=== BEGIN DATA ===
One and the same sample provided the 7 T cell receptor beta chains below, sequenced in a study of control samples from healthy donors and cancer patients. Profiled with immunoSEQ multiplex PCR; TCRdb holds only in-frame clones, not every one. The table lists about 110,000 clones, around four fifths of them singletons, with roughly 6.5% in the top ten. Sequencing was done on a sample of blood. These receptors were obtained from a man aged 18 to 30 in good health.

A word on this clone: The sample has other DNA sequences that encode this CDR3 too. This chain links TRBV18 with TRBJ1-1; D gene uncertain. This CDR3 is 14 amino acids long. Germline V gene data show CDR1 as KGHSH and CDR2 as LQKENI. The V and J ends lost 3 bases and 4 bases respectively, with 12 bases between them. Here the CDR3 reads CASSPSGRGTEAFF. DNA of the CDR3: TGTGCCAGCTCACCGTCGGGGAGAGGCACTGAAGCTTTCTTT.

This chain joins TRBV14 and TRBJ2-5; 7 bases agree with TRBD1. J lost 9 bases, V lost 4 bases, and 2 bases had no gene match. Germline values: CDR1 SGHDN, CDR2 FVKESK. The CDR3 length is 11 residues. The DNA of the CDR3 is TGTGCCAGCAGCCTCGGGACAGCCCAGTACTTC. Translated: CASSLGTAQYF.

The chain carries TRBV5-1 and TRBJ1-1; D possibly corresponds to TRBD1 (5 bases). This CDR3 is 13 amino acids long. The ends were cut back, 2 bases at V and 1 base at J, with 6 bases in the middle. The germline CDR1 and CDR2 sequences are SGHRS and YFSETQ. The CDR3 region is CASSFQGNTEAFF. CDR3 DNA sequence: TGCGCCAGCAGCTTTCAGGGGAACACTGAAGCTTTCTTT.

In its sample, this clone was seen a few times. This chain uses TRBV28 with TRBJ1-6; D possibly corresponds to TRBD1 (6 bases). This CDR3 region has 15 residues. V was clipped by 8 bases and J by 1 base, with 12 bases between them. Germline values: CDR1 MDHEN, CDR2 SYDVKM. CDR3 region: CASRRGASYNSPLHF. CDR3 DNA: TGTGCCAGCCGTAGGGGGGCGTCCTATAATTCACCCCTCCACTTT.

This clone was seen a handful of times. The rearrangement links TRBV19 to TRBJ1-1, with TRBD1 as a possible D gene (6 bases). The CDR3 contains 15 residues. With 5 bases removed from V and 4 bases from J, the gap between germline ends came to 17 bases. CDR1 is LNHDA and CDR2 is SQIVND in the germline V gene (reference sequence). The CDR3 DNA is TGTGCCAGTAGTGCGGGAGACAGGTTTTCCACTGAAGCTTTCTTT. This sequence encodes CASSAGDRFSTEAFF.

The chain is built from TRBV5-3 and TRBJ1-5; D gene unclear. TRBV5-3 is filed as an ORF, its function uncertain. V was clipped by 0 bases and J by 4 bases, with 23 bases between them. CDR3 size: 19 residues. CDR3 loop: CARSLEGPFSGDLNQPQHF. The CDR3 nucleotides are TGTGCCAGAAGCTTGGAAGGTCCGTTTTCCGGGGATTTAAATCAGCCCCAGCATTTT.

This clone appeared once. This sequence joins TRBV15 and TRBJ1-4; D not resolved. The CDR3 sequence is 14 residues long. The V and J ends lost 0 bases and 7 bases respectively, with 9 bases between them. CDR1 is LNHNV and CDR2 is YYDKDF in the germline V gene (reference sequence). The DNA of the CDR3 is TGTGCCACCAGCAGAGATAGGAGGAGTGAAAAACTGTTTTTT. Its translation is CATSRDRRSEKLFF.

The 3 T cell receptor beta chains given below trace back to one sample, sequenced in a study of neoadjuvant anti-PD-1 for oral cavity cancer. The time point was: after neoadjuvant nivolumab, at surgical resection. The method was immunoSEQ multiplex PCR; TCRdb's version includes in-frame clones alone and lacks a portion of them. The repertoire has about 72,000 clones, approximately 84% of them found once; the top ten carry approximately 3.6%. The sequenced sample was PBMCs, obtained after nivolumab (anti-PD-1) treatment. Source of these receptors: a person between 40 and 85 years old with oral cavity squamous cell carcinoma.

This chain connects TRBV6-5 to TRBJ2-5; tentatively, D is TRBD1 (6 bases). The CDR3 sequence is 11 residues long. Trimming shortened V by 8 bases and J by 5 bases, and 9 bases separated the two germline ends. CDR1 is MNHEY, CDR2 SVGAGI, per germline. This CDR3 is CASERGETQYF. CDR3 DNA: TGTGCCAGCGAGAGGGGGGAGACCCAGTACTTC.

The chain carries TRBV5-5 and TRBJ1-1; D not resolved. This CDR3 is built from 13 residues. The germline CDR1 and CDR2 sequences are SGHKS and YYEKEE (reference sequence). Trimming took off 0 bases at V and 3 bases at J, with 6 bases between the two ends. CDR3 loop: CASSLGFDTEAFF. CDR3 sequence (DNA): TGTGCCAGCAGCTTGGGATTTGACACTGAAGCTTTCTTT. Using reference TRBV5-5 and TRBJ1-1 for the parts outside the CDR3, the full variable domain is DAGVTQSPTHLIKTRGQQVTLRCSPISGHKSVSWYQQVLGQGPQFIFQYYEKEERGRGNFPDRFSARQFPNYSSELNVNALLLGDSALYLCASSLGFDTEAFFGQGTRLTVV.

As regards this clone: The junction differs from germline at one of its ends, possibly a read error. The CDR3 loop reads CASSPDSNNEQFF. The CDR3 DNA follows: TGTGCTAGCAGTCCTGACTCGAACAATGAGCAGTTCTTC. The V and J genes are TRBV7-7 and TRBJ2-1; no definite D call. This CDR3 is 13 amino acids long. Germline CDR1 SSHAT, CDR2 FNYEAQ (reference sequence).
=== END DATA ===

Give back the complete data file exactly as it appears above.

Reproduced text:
One and the same sample provided the 7 T cell receptor beta chains below, sequenced in a study of control samples from healthy donors and cancer patients. Profiled with immunoSEQ multiplex PCR; TCRdb holds only in-frame clones, not every one. The table lists about 110,000 clones, around four fifths of them singletons, with roughly 6.5% in the top ten. Sequencing was done on a sample of blood. These receptors were obtained from a man aged 18 to 30 in good health.

A word on this clone: The sample has other DNA sequences that encode this CDR3 too. This chain links TRBV18 with TRBJ1-1; D gene uncertain. This CDR3 is 14 amino acids long. Germline V gene data show CDR1 as KGHSH and CDR2 as LQKENI. The V and J ends lost 3 bases and 4 bases respectively, with 12 bases between them. Here the CDR3 reads CASSPSGRGTEAFF. DNA of the CDR3: TGTGCCAGCTCACCGTCGGGGAGAGGCACTGAAGCTTTCTTT.

This chain joins TRBV14 and TRBJ2-5; 7 bases agree with TRBD1. J lost 9 bases, V lost 4 bases, and 2 bases had no gene match. Germline values: CDR1 SGHDN, CDR2 FVKESK. The CDR3 length is 11 residues. The DNA of the CDR3 is TGTGCCAGCAGCCTCGGGACAGCCCAGTACTTC. Translated: CASSLGTAQYF.

The chain carries TRBV5-1 and TRBJ1-1; D possibly corresponds to TRBD1 (5 bases). This CDR3 is 13 amino acids long. The ends were cut back, 2 bases at V and 1 base at J, with 6 bases in the middle. The germline CDR1 and CDR2 sequences are SGHRS and YFSETQ. The CDR3 region is CASSFQGNTEAFF. CDR3 DNA sequence: TGCGCCAGCAGCTTTCAGGGGAACACTGAAGCTTTCTTT.

In its sample, this clone was seen a few times. This chain uses TRBV28 with TRBJ1-6; D possibly corresponds to TRBD1 (6 bases). This CDR3 region has 15 residues. V was clipped by 8 bases and J by 1 base, with 12 bases between them. Germline values: CDR1 MDHEN, CDR2 SYDVKM. CDR3 region: CASRRGASYNSPLHF. CDR3 DNA: TGTGCCAGCCGTAGGGGGGCGTCCTATAATTCACCCCTCCACTTT.

This clone was seen a handful of times. The rearrangement links TRBV19 to TRBJ1-1, with TRBD1 as a possible D gene (6 bases). The CDR3 contains 15 residues. With 5 bases removed from V and 4 bases from J, the gap between germline ends came to 17 bases. CDR1 is LNHDA and CDR2 is SQIVND in the germline V gene (reference sequence). The CDR3 DNA is TGTGCCAGTAGTGCGGGAGACAGGTTTTCCACTGAAGCTTTCTTT. This sequence encodes CASSAGDRFSTEAFF.

The chain is built from TRBV5-3 and TRBJ1-5; D gene unclear. TRBV5-3 is filed as an ORF, its function uncertain. V was clipped by 0 bases and J by 4 bases, with 23 bases between them. CDR3 size: 19 residues. CDR3 loop: CARSLEGPFSGDLNQPQHF. The CDR3 nucleotides are TGTGCCAGAAGCTTGGAAGGTCCGTTTTCCGGGGATTTAAATCAGCCCCAGCATTTT.

This clone appeared once. This sequence joins TRBV15 and TRBJ1-4; D not resolved. The CDR3 sequence is 14 residues long. The V and J ends lost 0 bases and 7 bases respectively, with 9 bases between them. CDR1 is LNHNV and CDR2 is YYDKDF in the germline V gene (reference sequence). The DNA of the CDR3 is TGTGCCACCAGCAGAGATAGGAGGAGTGAAAAACTGTTTTTT. Its translation is CATSRDRRSEKLFF.

The 3 T cell receptor beta chains given below trace back to one sample, sequenced in a study of neoadjuvant anti-PD-1 for oral cavity cancer. The time point was: after neoadjuvant nivolumab, at surgical resection. The method was immunoSEQ multiplex PCR; TCRdb's version includes in-frame clones alone and lacks a portion of them. The repertoire has about 72,000 clones, approximately 84% of them found once; the top ten carry approximately 3.6%. The sequenced sample was PBMCs, obtained after nivolumab (anti-PD-1) treatment. Source of these receptors: a person between 40 and 85 years old with oral cavity squamous cell carcinoma.

This chain connects TRBV6-5 to TRBJ2-5; tentatively, D is TRBD1 (6 bases). The CDR3 sequence is 11 residues long. Trimming shortened V by 8 bases and J by 5 bases, and 9 bases separated the two germline ends. CDR1 is MNHEY, CDR2 SVGAGI, per germline. This CDR3 is CASERGETQYF. CDR3 DNA: TGTGCCAGCGAGAGGGGGGAGACCCAGTACTTC.

The chain carries TRBV5-5 and TRBJ1-1; D not resolved. This CDR3 is built from 13 residues. The germline CDR1 and CDR2 sequences are SGHKS and YYEKEE (reference sequence). Trimming took off 0 bases at V and 3 bases at J, with 6 bases between the two ends. CDR3 loop: CASSLGFDTEAFF. CDR3 sequence (DNA): TGTGCCAGCAGCTTGGGATTTGACACTGAAGCTTTCTTT. Using reference TRBV5-5 and TRBJ1-1 for the parts outside the CDR3, the full variable domain is DAGVTQSPTHLIKTRGQQVTLRCSPISGHKSVSWYQQVLGQGPQFIFQYYEKEERGRGNFPDRFSARQFPNYSSELNVNALLLGDSALYLCASSLGFDTEAFFGQGTRLTVV.

As regards this clone: The junction differs from germline at one of its ends, possibly a read error. The CDR3 loop reads CASSPDSNNEQFF. The CDR3 DNA follows: TGTGCTAGCAGTCCTGACTCGAACAATGAGCAGTTCTTC. The V and J genes are TRBV7-7 and TRBJ2-1; no definite D call. This CDR3 is 13 amino acids long. Germline CDR1 SSHAT, CDR2 FNYEAQ (reference sequence).